Something there is that doesn't love a wall.
-- Robert Frost
JUST A year ago, Democrats and Republicans came back from the budget summit at Andrews Air Force Base with a deal to reduce the budget deficit by cutting spending and raising taxes. However, the Democrats made one serious mistake when they reluctantly agreed to a three-year "wall" between military and domestic spending, treating them as two separate budgets.
This wall provides that any further cuts in defense spending may not be reprogrammed for other needs; if military spending falls below the budget ceiling, the savings must go to reduce the deficit. In other words: no peace dividend until 1994.
Of course, the world has changed mightily since last September. For one thing, we are no longer debating whether Soviet communism is really dead. And we now know that the recession, which was just beginning to bite a year ago, is likely to leave in its wake a slow recovery and persistent unemployment.
On both counts, the budget wall of 1990 makes no sense in 1991. The budget wall not only makes it impossible to reprogram military outlays for other uses; it also diminishes the Democrats' political appetite for pressing steeper defense cuts because the cuts can't produce any tangible gains.
Why not just tear down the fiscal wall -- as a domestic counterpart to the Berlin Wall whose demolition signaled the end of the Cold War?
Sentiment is rising among the Democratic rank and file in Congress to do just that. Rep. Barney Frank has called on his colleagues to mount "Operation Jericho," to make the wall come tumbling down. Early this month, Frank's floor amendment to reduce military spending by some $11 billion lost, but it garnered an impressive 145 votes, including a majority of House Democrats.
The wall has also stymied attempts to extend unemployment benefits for the duration of the recession. Despite congressional action in August, President Bush has refused to declare that a state of emergency exists, which is necessary to override the budget deal and allow additional unemployment benefits to flow.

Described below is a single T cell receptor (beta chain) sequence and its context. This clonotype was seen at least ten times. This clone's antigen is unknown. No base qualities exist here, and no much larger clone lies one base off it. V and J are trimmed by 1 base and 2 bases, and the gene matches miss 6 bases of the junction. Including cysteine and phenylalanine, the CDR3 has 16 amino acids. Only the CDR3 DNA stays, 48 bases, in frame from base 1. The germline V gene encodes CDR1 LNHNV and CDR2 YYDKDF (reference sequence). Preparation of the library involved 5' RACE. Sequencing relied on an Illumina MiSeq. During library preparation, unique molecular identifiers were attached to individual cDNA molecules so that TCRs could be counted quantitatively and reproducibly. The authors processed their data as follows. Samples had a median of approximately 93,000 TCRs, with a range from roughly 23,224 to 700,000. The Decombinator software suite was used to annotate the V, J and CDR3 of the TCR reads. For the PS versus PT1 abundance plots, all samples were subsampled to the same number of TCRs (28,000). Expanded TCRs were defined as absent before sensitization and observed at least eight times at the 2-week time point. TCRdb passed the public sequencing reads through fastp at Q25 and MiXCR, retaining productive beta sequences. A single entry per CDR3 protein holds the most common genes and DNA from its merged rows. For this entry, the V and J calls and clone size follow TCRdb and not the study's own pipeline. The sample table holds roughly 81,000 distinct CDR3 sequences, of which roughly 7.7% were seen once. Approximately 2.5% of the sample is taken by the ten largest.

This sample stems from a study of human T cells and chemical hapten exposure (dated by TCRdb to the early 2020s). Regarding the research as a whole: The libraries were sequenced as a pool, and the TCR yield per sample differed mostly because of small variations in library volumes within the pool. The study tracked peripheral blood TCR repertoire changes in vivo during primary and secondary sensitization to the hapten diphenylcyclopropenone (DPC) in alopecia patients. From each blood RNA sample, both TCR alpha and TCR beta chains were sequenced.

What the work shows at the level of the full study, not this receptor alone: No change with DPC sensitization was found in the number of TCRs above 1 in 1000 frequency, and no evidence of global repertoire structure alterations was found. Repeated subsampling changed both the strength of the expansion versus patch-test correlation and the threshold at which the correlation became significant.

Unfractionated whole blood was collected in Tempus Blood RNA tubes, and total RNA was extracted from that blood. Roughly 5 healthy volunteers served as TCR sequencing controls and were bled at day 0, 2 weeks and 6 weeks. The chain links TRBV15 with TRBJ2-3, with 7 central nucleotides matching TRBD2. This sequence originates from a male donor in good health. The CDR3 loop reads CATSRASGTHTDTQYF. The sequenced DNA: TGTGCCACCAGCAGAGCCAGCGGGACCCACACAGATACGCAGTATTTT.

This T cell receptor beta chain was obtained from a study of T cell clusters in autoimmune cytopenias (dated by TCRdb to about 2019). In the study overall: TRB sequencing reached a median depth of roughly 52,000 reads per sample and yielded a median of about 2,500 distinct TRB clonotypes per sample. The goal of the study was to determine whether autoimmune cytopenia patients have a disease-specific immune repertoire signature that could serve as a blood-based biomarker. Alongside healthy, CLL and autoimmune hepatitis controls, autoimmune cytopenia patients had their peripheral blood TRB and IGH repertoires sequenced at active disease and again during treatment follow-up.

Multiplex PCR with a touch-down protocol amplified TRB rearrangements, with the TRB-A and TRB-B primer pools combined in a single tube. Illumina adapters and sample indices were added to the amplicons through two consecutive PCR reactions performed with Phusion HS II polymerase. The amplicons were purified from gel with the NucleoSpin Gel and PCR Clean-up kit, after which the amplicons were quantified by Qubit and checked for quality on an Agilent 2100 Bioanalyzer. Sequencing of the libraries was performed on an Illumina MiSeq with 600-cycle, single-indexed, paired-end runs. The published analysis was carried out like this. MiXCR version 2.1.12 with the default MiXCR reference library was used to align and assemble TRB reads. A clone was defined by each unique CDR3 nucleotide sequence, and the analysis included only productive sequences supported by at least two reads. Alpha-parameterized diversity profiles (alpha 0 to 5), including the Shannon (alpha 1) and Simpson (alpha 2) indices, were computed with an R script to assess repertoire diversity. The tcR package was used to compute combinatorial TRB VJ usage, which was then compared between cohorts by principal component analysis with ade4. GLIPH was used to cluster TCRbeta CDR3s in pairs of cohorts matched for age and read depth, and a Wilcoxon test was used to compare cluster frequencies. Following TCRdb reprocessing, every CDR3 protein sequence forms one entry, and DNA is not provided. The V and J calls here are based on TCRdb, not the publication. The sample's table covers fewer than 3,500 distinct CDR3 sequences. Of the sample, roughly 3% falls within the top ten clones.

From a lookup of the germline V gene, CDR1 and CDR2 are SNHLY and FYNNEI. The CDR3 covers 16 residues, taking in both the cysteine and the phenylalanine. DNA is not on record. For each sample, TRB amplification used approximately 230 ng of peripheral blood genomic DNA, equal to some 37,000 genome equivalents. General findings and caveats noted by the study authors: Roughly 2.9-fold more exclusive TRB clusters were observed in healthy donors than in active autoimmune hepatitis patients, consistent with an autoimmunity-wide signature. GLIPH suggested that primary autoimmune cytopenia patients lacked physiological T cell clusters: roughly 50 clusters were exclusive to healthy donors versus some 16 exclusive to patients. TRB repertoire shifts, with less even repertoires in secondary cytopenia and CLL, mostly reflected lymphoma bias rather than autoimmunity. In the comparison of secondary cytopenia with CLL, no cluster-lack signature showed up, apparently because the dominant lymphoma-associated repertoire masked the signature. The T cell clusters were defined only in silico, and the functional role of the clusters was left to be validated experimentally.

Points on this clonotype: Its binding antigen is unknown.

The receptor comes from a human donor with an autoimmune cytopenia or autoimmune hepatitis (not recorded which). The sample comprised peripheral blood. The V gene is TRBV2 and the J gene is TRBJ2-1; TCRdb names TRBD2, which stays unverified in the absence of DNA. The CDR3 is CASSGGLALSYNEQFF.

So last Tuesday, the House passed a second version of the unemployment insurance bill, declaring an emergency in the legislation. President Bush will veto this version, too, as busting the budget, unless Congress tells him how they will pay for it. The best way to raise the requisite $6.3 billion is by cutting that amount from defense spending -- but this alternative runs into the same budget wall.
In pressing the unemployment extension, House Speaker Tom Foley insisted that his party was "not looking for a political fight." But that is precisely what the Democrats should be looking for.
Politics is about competing visions of the good society. Democrats should be defining just where they differ from Republicans -- on the peace dividend, on unemployment insurance and on other key pocketbook issues. Otherwise, politics is one undifferentiated mush. No wonder voters tune out.
The main reason the wall endures is that several Democratic leaders -- notably Speaker Foley and Dan Rostenkowski, chairman of the House Ways and Means Committee -- were architects of last year's budget deal and feel bound to support it. But other key members of the leadership, such as Senate Majority Leader George Mitchell, now favor taking a tougher line.
One possible compromise being discussed among Democrats is let the wall remain for just this fiscal year, and tear it down when the next budget begins to be formulated in January 1992. That would give Democrats a potent issue for the presidential election year. In the meantime, the Democratic rank and file should keep chipping away wherever they can, forcing on-the-record votes on breaches in the wall.
American taxpayers still spend over $140 billion a year -- nearly jTC half the military budget -- defending Western Europe, but from what? Tens of billions of defense dollars shifted to civilian infrastructure spending, or to commercial rather than military research, could help fuel economic recovery without resorting to higher taxes.
Internationally, the United States can increase its reconstruction aid to the former Soviet bloc and the Middle East only by reducing military outlay. Our national security today depends on political stability and economic growth in these regions, as surely as it depended on keeping communism at bay during the Cold War.
This is a moment for knocking down walls. Demolishing the budget wall is sound economics and smart politics -- the sooner the better.
Robert Kuttner writes regularly on economic issues.